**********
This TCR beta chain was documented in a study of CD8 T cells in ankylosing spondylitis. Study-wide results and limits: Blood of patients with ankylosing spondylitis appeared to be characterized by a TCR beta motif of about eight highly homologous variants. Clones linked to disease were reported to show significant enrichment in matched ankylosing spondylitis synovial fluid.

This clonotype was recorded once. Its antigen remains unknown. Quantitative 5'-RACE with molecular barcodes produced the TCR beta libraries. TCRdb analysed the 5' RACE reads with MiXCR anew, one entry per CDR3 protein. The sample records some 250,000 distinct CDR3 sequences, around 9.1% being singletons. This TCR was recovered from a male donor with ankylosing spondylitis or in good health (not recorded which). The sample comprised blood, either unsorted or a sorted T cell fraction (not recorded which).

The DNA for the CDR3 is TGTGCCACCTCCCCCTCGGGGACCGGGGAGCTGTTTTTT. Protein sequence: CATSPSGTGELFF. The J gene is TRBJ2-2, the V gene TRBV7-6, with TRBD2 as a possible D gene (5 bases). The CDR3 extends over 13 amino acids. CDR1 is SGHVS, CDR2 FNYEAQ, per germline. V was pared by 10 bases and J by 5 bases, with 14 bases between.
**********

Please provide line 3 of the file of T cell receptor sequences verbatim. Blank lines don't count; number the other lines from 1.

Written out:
The DNA for the CDR3 is TGTGCCACCTCCCCCTCGGGGACCGGGGAGCTGTTTTTT. Protein sequence: CATSPSGTGELFF. The J gene is TRBJ2-2, the V gene TRBV7-6, with TRBD2 as a possible D gene (5 bases). The CDR3 extends over 13 amino acids. CDR1 is SGHVS, CDR2 FNYEAQ, per germline. V was pared by 10 bases and J by 5 bases, with 14 bases between.